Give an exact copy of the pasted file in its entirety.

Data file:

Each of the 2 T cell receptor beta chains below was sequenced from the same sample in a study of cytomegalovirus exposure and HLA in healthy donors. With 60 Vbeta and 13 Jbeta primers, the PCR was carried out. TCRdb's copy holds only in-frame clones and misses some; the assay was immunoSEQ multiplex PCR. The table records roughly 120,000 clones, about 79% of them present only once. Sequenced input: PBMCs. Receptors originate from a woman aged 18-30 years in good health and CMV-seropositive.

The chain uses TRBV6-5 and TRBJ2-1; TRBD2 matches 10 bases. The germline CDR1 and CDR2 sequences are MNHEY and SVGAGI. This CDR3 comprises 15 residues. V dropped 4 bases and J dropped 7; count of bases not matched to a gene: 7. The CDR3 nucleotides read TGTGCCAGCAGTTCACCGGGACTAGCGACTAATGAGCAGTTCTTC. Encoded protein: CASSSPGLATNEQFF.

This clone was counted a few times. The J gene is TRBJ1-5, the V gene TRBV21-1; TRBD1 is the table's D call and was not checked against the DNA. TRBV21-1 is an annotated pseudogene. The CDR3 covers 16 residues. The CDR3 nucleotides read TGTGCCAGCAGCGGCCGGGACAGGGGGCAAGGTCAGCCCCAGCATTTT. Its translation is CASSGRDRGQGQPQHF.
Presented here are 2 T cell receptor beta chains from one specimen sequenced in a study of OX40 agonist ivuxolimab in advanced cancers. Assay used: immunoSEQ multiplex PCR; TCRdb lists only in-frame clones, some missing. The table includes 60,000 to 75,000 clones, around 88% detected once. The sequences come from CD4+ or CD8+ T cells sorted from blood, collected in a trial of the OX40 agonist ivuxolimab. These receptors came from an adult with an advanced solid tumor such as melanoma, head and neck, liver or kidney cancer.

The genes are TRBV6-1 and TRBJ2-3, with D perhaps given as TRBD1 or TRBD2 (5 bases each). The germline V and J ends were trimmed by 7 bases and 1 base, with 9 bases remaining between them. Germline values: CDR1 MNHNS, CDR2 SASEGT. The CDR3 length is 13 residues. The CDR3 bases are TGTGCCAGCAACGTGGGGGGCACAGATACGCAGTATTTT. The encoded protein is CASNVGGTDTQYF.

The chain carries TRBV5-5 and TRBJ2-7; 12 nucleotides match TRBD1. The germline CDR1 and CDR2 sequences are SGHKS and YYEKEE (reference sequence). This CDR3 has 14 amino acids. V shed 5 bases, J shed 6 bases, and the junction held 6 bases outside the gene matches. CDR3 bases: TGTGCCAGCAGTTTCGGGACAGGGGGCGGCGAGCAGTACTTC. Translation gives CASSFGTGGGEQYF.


Each of the 2 T cell receptor beta chains below was sequenced from the same sample in a study of cytomegalovirus exposure and HLA in healthy donors. With 60 Vbeta and 13 Jbeta primers, the PCR was carried out. TCRdb's copy holds only in-frame clones and misses some; the assay was immunoSEQ multiplex PCR. The table records roughly 120,000 clones, about 79% of them present only once. Sequenced input: PBMCs. Receptors originate from a woman aged 18-30 years in good health and CMV-seropositive.

The chain uses TRBV6-5 and TRBJ2-1; TRBD2 matches 10 bases. The germline CDR1 and CDR2 sequences are MNHEY and SVGAGI. This CDR3 comprises 15 residues. V dropped 4 bases and J dropped 7; count of bases not matched to a gene: 7. The CDR3 nucleotides read TGTGCCAGCAGTTCACCGGGACTAGCGACTAATGAGCAGTTCTTC. Encoded protein: CASSSPGLATNEQFF.

This clone was counted a few times. The J gene is TRBJ1-5, the V gene TRBV21-1; TRBD1 is the table's D call and was not checked against the DNA. TRBV21-1 is an annotated pseudogene. The CDR3 covers 16 residues. The CDR3 nucleotides read TGTGCCAGCAGCGGCCGGGACAGGGGGCAAGGTCAGCCCCAGCATTTT. Its translation is CASSGRDRGQGQPQHF.
Presented here are 2 T cell receptor beta chains from one specimen sequenced in a study of OX40 agonist ivuxolimab in advanced cancers. Assay used: immunoSEQ multiplex PCR; TCRdb lists only in-frame clones, some missing. The table includes 60,000 to 75,000 clones, around 88% detected once. The sequences come from CD4+ or CD8+ T cells sorted from blood, collected in a trial of the OX40 agonist ivuxolimab. These receptors came from an adult with an advanced solid tumor such as melanoma, head and neck, liver or kidney cancer.

The genes are TRBV6-1 and TRBJ2-3, with D perhaps given as TRBD1 or TRBD2 (5 bases each). The germline V and J ends were trimmed by 7 bases and 1 base, with 9 bases remaining between them. Germline values: CDR1 MNHNS, CDR2 SASEGT. The CDR3 length is 13 residues. The CDR3 bases are TGTGCCAGCAACGTGGGGGGCACAGATACGCAGTATTTT. The encoded protein is CASNVGGTDTQYF.

The chain carries TRBV5-5 and TRBJ2-7; 12 nucleotides match TRBD1. The germline CDR1 and CDR2 sequences are SGHKS and YYEKEE (reference sequence). This CDR3 has 14 amino acids. V shed 5 bases, J shed 6 bases, and the junction held 6 bases outside the gene matches. CDR3 bases: TGTGCCAGCAGTTTCGGGACAGGGGGCGGCGAGCAGTACTTC. Translation gives CASSFGTGGGEQYF.